It’s all very confusing. Doing my research for this series of posts on the area around Fort Montgomery I’ve discovered that both this bridge (where Route 9w crosses over Popolopen Creek) and the footbridge (See: Fort Montgomery – Footbridge over Popolopen Creek) are described as “The Popolopen Creek Bridge”.

According to Wikipedia:

During the American Revolution, the mouth of Popolopen Creek was spanned by a pontoon bridge. Much later, the road north from Hessian Lake to Fort Montgomery once crossed the lower part of the gorge by an iron bridge. The steep descents into the gorge and sharp turns onto this bridge made it dangerous for auto traffic. In 1916 the road (then Route 3, renumbered U.S. Route 9W in 1930) was rerouted over a high steel viaduct further downstream, near the site of Fort Montgomery, in 1916. Another bridge was built immediately adjacent in 1936.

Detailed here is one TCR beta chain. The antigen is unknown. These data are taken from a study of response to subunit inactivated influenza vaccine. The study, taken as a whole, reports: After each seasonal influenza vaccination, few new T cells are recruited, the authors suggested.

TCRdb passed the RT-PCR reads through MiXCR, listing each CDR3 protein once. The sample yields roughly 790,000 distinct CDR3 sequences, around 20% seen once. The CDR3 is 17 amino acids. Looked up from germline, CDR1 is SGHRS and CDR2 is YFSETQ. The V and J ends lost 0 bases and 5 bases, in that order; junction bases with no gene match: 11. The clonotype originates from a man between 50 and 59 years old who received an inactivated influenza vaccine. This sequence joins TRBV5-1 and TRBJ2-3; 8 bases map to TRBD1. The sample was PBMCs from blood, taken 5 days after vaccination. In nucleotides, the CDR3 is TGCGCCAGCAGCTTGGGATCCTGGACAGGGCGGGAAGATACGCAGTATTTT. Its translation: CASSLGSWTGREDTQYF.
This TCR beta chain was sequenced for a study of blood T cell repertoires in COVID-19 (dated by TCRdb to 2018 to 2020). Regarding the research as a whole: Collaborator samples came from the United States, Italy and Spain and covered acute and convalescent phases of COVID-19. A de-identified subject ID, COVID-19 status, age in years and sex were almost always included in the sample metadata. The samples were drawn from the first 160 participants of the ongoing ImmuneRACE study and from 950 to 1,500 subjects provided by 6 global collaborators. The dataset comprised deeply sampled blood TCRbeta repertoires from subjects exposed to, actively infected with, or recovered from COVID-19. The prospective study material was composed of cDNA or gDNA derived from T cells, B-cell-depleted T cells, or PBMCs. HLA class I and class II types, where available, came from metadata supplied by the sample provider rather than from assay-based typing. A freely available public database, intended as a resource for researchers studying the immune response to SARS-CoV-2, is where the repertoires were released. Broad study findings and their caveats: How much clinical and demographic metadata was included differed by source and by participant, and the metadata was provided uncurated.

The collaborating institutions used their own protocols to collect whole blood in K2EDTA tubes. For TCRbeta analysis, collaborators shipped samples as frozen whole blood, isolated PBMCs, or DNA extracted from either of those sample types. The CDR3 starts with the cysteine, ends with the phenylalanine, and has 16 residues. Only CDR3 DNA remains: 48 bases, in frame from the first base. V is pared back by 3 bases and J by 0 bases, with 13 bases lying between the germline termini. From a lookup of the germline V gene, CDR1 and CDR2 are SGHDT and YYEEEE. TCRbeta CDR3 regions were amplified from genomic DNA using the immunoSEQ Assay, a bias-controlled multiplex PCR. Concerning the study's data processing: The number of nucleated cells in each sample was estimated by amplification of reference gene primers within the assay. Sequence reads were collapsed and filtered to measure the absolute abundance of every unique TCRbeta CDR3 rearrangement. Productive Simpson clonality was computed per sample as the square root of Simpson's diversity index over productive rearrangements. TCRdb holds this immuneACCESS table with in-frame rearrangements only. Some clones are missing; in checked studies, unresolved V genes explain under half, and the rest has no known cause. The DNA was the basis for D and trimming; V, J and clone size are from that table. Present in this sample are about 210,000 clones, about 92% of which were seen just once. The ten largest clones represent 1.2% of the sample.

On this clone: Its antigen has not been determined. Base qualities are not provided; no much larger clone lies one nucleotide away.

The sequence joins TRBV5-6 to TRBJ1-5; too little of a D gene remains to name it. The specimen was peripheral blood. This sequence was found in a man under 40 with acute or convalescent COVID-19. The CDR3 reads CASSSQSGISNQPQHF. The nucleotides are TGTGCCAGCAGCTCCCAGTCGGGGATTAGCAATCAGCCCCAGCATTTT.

Called Popolopen Bridge, the 1936 structure is of the deck truss design, more than 600 feet long, 48 feet wide. It rises about 150 feet above the mouth of Popolopen Creek. As of 2000, its average daily traffic was about 18,000 vehicles. Although rehabilitation was performed in 1992, additional repairs were completed in 2007. The 1916 bridge was demolished in the 1950s, although its high stone abutments remain.

Below – 9W bridge reflected in Popolopen Creek.

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